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Topic: Finishing chiffon edges  (Read 12015 times)
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« on: October 04, 2008 02:19:50 PM »

I was wondering what people thought the best way to finish chiffon seams is.  I thought that I would need to get a serger, but after looking online it seems that the double zig-zag might be the way to go.  Any thoughts on either or how you would or do do it?
« Reply #1 on: October 04, 2008 08:54:21 PM »

Maybe someone else can weigh in with respect to using a zigzag stitch, but for some weird reason I can never get it to look right  Undecided.  I've found that using a French seam gives really nice results.  Basically, you sew the seams WRONG sides together with a 3/8" seam allowance, trim them 1/8", then put the fabric RIGHT sides together and sew 1/4".  Here's a tutorial that breaks it down with pictures: http://stardustshoes.blogspot.com/2007/08/sewing-101-french-seam.html 

The result is a neat seam that totally encloses the raw edges, plus since chiffon's pretty light, it doesn't give tons of bulk.

As for hems, the technique that I've totally fallen in love with is something called a 'knife edge baby hem.'  In a nutshell, it involves taking a teensy fold, stitching as close to the fold as possible, clipping the remainder, folding again, and stitching.  The result is a super neat, super thin hem.  These two links from Pattern Review give some more detail (the second one has pictures - just click the little green camera by 'Web site/URL'):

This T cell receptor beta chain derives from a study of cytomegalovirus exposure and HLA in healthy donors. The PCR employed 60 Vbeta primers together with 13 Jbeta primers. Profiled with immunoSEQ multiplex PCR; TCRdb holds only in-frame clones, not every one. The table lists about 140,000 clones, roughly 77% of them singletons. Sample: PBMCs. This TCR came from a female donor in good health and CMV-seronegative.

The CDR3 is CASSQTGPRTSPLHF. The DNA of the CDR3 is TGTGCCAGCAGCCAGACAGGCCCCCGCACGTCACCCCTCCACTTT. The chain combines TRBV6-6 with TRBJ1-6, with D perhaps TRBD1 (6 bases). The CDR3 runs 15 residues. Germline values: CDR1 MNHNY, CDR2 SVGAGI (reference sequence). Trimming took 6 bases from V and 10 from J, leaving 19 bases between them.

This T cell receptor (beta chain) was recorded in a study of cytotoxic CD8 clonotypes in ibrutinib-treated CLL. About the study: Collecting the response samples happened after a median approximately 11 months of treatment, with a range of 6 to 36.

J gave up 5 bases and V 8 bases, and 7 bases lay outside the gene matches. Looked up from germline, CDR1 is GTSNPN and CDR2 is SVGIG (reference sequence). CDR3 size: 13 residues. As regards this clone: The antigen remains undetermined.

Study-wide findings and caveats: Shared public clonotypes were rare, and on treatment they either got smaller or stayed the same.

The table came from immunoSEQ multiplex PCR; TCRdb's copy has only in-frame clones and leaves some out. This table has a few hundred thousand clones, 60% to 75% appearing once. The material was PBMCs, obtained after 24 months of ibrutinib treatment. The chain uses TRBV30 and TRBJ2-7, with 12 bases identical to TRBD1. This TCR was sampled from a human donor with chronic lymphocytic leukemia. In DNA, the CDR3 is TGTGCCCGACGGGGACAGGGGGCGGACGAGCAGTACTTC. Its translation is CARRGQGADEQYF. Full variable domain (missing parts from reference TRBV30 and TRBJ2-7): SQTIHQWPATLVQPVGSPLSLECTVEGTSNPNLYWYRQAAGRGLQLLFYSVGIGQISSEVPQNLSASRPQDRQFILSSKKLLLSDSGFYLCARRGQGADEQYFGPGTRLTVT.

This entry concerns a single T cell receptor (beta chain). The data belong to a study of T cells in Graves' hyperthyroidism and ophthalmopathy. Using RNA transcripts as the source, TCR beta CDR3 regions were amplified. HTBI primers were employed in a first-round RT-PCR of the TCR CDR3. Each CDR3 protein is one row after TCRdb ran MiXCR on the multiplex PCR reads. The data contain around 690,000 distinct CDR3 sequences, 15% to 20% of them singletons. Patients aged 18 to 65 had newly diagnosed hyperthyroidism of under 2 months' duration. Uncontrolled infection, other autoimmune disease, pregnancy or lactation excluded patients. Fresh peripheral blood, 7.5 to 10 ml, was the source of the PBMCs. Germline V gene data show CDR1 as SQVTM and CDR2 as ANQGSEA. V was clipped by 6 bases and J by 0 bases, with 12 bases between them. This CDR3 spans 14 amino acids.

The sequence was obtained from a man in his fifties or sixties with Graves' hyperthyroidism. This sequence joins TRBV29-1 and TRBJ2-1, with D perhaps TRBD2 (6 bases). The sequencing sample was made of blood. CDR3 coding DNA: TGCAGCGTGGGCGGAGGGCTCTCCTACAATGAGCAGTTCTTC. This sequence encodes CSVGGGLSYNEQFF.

Hope that helps  Smiley
« Reply #2 on: October 05, 2008 10:53:57 AM »

My go-to book says narrow French seams. On long vertical seams, sew with a tiny zig zag. It also mentions fusible threading for the hem but I think above mentioned method sounds doable.

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« Reply #3 on: October 05, 2008 09:42:18 PM »

Depends on where you are putting them:

1. French seams are great as they enclose and cover any seams - they are easy to do and is all straight stitching, so you don't need a serger.

2. Babylock - this is a nice finish to raw edges - it's a very small overlocking and most overlockers/sergers can either do it or be set up to do it.

3. Rolled hem - as it sounds, the hem is folded over and then again (usually very small hems). If you have a rolled hem foot then this is easy peasy.

My number one suggestion however is that you make sure that your machine is set up properly.

If you have the wrong needle, the fabric won't sew properly regardless of what you are doing - use a 9 or 11 (9 is preferable). Use the correct thread and make sure your machine is threaded properly.
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